November is Lung Cancer Awareness Month, and although lung cancer is the leading cause of cancer death in the world, the disease has long been stigmatized, leading to a sense of isolation for people already struggling with the considerable upheaval of a lung cancer diagnosis. Many living with this disease have said that connecting with others who also have a lung cancer diagnosis can inspire them to learn to “live with lung cancer.”
LVNG With Program
Through a new program called LVNG With (pronounced “Living With”), AstraZeneca, with the partnership of three leading lung cancer advocacy organizations (Bonnie J. Addario Lung Cancer Foundation, Free to Breathe, and Lung Cancer Alliance), are activating a community of people living with lung cancer and their loved ones, to share their experiences and inspire one another. More than 100 people with lung cancer and their loved ones contributed to the development of LVNG With by sharing personal stories about their emotional journeys with lung cancer and their everyday lives.
Richard, who was diagnosed with lung cancer in 2004, conveys a sentiment that we’ve heard from countless people who are living with lung cancer and who contributed insight to this program: “I never imagined myself being an advocate for lung cancer. But I really do feel I need to be a voice. There need to be people who can speak out for lung cancer and give other people hope.”
Initial elements of the LVNG With program include a web site (www.LVNG.com), printed quarterly newspapers and live events, all intended to activate and connect those within this underserved community. We intend to add social media elements, such as Facebook and Instagram, to continue to activate a community of people living with lung cancer and their loved ones. These channels will serve as another forum to share personal stories, posts, and images, and to invite people to post their own.
Following are excerpts from the personal stories you can find on at www.LVNG.com.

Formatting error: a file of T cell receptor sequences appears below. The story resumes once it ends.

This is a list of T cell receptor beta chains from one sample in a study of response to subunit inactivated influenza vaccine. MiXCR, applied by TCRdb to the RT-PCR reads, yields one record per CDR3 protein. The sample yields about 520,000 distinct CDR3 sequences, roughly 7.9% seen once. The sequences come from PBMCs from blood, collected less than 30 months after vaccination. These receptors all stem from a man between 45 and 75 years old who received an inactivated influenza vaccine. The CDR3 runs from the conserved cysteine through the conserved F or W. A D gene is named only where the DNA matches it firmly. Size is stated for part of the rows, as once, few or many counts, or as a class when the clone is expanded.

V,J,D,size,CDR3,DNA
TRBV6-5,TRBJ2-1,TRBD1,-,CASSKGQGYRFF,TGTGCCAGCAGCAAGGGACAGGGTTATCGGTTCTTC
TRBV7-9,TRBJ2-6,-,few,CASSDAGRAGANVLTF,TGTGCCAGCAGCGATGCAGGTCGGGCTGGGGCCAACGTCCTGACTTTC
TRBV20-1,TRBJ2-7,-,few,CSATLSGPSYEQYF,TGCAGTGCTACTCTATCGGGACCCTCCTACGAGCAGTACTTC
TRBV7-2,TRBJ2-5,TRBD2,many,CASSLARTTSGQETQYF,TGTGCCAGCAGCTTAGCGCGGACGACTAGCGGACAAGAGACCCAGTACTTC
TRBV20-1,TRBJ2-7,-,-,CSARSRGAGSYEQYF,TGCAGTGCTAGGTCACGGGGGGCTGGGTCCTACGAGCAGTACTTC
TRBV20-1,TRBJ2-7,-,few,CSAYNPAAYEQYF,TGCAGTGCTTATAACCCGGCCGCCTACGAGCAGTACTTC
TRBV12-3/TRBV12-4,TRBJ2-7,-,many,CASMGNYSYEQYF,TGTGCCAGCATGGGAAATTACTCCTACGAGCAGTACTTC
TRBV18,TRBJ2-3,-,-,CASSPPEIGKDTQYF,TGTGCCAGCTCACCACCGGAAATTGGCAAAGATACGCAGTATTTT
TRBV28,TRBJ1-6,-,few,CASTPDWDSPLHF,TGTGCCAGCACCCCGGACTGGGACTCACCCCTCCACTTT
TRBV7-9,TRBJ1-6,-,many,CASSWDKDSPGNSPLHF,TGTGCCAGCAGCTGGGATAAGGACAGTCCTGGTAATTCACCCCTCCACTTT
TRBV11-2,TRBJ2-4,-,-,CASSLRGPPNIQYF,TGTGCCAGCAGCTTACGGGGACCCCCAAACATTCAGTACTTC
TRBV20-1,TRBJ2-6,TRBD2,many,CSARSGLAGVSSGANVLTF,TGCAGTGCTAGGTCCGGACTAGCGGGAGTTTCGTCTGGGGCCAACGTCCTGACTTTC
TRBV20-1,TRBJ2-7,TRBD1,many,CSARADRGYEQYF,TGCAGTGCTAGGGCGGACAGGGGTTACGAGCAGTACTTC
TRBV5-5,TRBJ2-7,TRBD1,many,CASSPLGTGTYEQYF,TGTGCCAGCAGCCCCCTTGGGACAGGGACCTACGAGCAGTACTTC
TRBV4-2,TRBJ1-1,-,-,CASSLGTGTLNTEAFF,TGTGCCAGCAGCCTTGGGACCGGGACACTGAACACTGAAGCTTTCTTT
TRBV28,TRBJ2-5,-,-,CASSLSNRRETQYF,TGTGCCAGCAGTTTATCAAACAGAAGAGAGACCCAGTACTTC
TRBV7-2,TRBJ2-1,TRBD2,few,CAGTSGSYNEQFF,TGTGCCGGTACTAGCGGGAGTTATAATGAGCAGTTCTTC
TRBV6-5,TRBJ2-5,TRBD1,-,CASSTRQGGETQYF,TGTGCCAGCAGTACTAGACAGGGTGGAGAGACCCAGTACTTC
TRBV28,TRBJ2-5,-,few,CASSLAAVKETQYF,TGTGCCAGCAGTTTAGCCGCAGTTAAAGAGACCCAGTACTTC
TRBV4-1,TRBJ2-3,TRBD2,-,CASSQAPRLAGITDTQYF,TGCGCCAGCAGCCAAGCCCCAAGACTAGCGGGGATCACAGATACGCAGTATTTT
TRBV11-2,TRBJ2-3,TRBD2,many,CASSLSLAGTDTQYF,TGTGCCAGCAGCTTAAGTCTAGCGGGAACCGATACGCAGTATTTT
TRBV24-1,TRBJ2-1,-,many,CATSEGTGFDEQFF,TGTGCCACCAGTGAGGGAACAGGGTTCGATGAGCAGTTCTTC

Dann, who was diagnosed with lung cancer in 2006, shared the following on Emotions:
“It’s important to do things that you feel give you some control. It feels totally out of control to be given this diagnosis, but there are things that are within your control.
“Exercise is one of those. It’s a mood elevator. It also is helpful to do all of the things that you can do to influence your treatment. Choosing which treatment provider that you have, choosing who you are going to involve in treatment.
“I’ve found that on the one or two occasions when I went to appointments by myself, it was much more stressful. So having other people share the experience with you is important.
“I feel a lot more deeply and I have a lot more awareness of my feelings. My gratitude for everything around me has grown exponentially. Stopping to smell the flowers is not just one of those clichés. I stop and smell the flowers, I stop to appreciate a couple of words that my secretary said when I walked by or that the sun is out today.
“There is so much more that I appreciate.”
“My relationships have changed, especially with my children. They saw a crack in Mom that was unexpected. I’m more fragile now than I was before. I was always the tough one, the disciplinarian. I had no health issues at all. The diagnosis came out of the blue for all of us.
“Our grandkids live a bit further away and we used to not see them as often, but now we won’t miss out on anything. There was a birthday party for our granddaughter and because her brother came down with a fever everyone else decided to stay out of the ‘sick house.’ We showed up anyway. I wanted to be there for every birthday party she wants me to attend.”
If you know someone who is facing a lung cancer diagnosis or may wish to participate in a live event in 2016, please share LVNG.org as a resource. We plan to add new stories to the LVNG With web site on a regular basis. If you wish to contribute a story, sign up to keep in touch.
John McCarthy is VP, Global Commercial Excellence, AstraZeneca